Mother11361 (53.98)52 (46.02)0.552
Father11964 (53.78)55 (46.22)0.533
Both5732 (56.14)25 (43.86)0.450
Other member3815 (39.47)23 (60.53)0.114
Ex-smoking6730 (44.77)37 (55.23)0.216
Friends’ smoking
None273140 (77.3)133 (78.2)
Best friend65 (2.8)1 (0.6)
Some6836 (19.9)32 (18.8)0.150
Most10 (0)1 (0.6)
All30 (0)3 (1.8)

A statistically significant improvement in knowledge acquisition in the intervention group was observed (prescore 5.6±2.1, postscore 7.7±1.7, p<0.001). In contrast, there was a statistically significant decrease in knowledge in the control group (prescore 6.5±1.7, postscore 6.1±1.8, p=0.005). Gender analysis revealed the above statistically significant improvement in knowledge in the intervention group. In boys, the prescore was 5.6±2.2, whilst the postscore was 7.7±1.3 (p<0.001). In girls, similar results were found (Table 2).

Table 2

Outcome measures pre- and post-intervention in both student groups (N=351)

OutcomesIntervention (n=170)
Control (n=181)
Knowledge on adverse effects of smoking
Total score5.6±2.17.7±1.7<0.0016.5±1.76.1±1.80.005
1st Grade5.8±2.17.6±1.3<0.0016.4±1.76.6±1.90.292
2nd Grade5.0±2.08.0±0.8<0.0016.5±1.85.8±1.7<0.001
3rd Grade5.2±2.27.8±1.1<0.0016.7±1.16.6±1.80.597
Attitudes against smoking
Total score5.3±2.77.1±2.1<0.0016.0±2.55.5±3.00.014
1st Grade5.5±2.77.3±2.3<0.0016.4±2.35.6±3.2<0.001
2nd Grade4.9±3.16.7±2.0<0.0015.7±2.95.9±2.90.521
3rd Grade4.6±2.46.8±1.7<0.0015.7±2.55.3±3.10.177
Intention to smoke in the next 12 months*
Unlikely147 (81.2)171 (94.4)140 (82.4)128 (75.3)
Likely30 (16.6)9 (5.0)*23 (13.5)35 (20.6)*
Very likely4 (2.2)1 (0.6)7 (4.1)7 (4.1)

Numbers are given as either mean ± standard deviation or n (%).

* There was a statistically significant difference between intervention and control group with respect to post intervention intention to smoke (p<0.001).

In all grades, a statistically significant improvement in knowledge level was found in the intervention group (p<0.001). The highest increase depicted in the 2nd grade, in which the prescore was 5±2 and the postscore was 8±0.8. In this grade was found a slight decrease in postscore (5.8±1.7) compared to prescore (6.5±1.8) in the control group, which was statistically significant (p<0.001). Similar results were found at pre- and post-intervention scores (Table 2), in grades 1st and 3rd, whilst in the control group in 1st grade, the prescore was 6.4±1.7 and the postscore was 6.6±1.9 (p=0.292). In the 3rd grade, the prescore was 6.7±1.1 and the postscore was 6.6±1.8 (p=0.597).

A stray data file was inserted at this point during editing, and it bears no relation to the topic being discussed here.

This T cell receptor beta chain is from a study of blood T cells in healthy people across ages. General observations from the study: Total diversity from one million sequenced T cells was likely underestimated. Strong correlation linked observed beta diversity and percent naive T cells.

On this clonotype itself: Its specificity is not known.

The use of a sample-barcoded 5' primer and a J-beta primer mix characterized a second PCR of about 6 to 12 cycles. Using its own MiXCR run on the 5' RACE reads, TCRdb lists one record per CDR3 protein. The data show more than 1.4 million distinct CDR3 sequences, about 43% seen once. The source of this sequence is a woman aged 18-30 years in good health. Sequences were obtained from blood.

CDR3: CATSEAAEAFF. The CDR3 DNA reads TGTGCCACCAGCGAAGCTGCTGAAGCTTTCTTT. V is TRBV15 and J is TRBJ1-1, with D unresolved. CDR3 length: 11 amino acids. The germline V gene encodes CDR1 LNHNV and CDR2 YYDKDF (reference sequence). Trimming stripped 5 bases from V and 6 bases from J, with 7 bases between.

The attitudes total postscore was higher in the intervention group (7.1±2.1) compared to the prescore (5.3±2.7) (p<0.001). In the control group, there was a statistically significant decrease in total score (p=0.014). Boys prescore was 4.9±2.9 and postscore was 7.1±1.9 in the intervention group (p<0.001). Girls prescore was 5.7±2.6 and postscore was 7.1±2.4 in the intervention group (p<0.001). It is valuable to refer to the boys’ attitudes were at lower level in prescore compared to girls, but the postscore was at the same level. Boys achieved lower postscore in the control group at a statistically significant level (prescore 5.2±2.4 vs postscore 4.5±3.2, p=0.019). Girls achieved a lower postscore (6.3±2.7) in the control group (vs prescore 6.6±2.4) but not at a statistically significant level (p=0.264). In the 1st grade, the attitudes prescore and postscore were higher than in other grades. In all grades, pre and post attitudes scores were statistically significant (p<0.001) (Table 2). In 1st grade pre and post attitudes scores were 5.5±2.7 and 7.3±2.3, in 2nd grade they were 4.9±3.1 and 6.7±2.0, and in 3rd grade they were 4.6±2.4 and 6.8±1.7, in the intervention group, respectively. The scores of the control group were 6.4±2.3 and 5.6±3.2 for 1st grade (p<0.001), for 2nd grade they were 5.7±2.9 and 5.9±2.9 (p=0.521) and for 3rd grade they were 5.7±2.5 and 5.3±3.1 (p=0.177), respectively.

Obviously, taking into account the above results, we observed a decrease in intention to smoke in the intervention group. A significant increase in the percentage of students reporting that they were unlikely to smoke in the year following in the intervention group (94.4% vs 81.2%, p<0.001) was observed. It is remarkable to report the statistically significant (p<0.001) decrease of the negative intension to smoke in the future at the control group (82.4% vs 75.3%).